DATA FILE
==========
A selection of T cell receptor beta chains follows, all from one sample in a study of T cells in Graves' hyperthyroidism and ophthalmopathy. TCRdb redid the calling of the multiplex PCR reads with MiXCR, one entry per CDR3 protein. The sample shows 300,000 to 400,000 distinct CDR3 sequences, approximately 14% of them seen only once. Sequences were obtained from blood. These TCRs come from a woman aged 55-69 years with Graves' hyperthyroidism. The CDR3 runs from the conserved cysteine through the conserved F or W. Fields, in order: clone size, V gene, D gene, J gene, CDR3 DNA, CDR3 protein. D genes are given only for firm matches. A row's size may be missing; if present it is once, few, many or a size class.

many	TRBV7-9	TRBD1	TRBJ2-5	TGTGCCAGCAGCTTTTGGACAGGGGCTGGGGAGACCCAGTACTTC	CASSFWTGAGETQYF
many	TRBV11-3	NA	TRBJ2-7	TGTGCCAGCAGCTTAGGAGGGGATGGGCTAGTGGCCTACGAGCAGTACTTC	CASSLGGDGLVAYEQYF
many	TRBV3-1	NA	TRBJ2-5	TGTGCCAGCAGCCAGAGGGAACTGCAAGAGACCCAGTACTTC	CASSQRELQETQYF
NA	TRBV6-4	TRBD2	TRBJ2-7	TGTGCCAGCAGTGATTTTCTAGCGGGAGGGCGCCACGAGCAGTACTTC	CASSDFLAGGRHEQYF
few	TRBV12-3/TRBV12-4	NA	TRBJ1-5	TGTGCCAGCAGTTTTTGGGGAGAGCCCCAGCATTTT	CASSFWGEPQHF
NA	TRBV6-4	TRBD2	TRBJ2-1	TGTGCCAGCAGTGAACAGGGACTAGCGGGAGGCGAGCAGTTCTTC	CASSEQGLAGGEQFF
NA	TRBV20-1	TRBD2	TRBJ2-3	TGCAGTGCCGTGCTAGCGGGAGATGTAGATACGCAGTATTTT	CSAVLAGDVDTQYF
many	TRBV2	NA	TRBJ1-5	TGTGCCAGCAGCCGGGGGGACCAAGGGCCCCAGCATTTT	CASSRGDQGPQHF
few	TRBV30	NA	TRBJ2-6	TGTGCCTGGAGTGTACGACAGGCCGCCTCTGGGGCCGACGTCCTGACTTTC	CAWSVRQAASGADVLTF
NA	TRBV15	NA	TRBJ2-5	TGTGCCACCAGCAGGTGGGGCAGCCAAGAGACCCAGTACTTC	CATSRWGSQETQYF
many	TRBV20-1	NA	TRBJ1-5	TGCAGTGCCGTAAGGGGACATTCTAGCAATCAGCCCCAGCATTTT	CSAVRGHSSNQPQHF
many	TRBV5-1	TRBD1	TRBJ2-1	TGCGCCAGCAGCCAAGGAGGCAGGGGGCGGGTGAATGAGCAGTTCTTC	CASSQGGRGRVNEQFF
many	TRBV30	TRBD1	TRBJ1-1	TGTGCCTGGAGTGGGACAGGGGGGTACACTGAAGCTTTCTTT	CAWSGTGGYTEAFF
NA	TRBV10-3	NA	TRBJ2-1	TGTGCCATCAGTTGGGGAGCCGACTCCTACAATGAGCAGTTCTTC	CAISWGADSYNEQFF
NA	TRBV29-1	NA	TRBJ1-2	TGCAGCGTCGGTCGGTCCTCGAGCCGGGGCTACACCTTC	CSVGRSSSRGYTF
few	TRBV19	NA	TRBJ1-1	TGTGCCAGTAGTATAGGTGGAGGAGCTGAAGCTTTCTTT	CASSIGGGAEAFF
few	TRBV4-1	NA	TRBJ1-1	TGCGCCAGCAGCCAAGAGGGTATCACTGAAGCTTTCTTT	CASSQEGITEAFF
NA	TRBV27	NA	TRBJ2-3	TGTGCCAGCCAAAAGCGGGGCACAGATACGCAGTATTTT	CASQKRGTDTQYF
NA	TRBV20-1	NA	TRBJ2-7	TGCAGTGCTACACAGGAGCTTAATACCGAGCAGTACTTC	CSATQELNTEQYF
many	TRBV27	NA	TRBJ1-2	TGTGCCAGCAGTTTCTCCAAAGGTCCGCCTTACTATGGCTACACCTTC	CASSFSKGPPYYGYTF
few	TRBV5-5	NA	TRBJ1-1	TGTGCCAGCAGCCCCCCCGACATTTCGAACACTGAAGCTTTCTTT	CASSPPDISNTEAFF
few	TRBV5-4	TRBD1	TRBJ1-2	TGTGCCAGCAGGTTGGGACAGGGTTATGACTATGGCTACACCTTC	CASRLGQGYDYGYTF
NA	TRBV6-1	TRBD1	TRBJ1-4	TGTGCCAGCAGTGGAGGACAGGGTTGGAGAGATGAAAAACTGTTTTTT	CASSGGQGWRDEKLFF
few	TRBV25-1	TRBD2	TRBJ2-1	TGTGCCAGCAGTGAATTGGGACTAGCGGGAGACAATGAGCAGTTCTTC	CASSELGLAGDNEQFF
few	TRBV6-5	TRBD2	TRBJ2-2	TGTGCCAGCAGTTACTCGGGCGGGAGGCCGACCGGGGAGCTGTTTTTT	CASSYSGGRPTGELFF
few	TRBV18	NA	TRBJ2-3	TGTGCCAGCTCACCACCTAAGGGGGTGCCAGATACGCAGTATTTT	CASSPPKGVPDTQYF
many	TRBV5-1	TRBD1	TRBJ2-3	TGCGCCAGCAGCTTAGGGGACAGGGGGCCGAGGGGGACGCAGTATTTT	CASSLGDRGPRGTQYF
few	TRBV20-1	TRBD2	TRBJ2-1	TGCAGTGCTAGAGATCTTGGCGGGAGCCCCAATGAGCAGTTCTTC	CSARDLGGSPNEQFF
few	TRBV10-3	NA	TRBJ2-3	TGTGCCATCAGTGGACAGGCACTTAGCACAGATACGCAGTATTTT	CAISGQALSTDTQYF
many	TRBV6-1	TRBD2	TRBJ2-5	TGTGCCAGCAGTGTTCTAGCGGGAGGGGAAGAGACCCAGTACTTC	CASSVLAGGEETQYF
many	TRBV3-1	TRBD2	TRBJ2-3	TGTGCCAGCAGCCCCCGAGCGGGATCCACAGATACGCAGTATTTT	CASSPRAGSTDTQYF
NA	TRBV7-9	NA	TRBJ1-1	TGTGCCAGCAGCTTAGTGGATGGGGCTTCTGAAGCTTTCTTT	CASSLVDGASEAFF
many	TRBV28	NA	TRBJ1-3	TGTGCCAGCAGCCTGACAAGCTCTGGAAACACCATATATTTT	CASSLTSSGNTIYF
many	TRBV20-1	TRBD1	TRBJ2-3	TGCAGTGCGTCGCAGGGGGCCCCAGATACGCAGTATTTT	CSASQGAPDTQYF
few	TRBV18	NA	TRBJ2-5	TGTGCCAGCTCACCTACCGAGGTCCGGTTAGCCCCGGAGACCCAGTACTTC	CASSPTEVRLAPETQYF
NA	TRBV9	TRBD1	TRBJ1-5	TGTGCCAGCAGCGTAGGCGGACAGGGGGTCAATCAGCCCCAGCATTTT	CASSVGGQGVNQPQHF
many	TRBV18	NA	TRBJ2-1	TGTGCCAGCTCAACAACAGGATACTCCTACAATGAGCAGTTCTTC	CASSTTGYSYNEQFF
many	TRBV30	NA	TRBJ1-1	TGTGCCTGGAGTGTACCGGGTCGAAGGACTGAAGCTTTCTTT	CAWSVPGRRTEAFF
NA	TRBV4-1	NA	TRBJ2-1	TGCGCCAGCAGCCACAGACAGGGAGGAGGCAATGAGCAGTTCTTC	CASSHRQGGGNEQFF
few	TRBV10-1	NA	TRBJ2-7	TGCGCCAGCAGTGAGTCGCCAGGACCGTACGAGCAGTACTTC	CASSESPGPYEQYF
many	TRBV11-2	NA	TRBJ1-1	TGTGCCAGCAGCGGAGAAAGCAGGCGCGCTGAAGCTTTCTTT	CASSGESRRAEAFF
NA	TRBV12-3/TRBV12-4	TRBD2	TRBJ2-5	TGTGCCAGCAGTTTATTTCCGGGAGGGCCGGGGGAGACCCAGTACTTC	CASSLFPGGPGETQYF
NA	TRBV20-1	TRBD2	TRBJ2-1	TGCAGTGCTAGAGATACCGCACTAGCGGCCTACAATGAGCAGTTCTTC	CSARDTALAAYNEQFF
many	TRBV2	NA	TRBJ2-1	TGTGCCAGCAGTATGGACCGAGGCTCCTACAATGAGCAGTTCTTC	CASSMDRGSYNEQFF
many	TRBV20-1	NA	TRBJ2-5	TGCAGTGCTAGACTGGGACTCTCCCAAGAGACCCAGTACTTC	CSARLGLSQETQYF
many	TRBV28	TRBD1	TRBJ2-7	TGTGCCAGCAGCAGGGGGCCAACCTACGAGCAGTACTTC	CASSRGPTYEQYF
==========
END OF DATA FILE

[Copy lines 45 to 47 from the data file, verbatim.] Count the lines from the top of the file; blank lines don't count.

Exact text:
many	TRBV2	NA	TRBJ2-1	TGTGCCAGCAGTATGGACCGAGGCTCCTACAATGAGCAGTTCTTC	CASSMDRGSYNEQFF
many	TRBV20-1	NA	TRBJ2-5	TGCAGTGCTAGACTGGGACTCTCCCAAGAGACCCAGTACTTC	CSARLGLSQETQYF
many	TRBV28	TRBD1	TRBJ2-7	TGTGCCAGCAGCAGGGGGCCAACCTACGAGCAGTACTTC	CASSRGPTYEQYF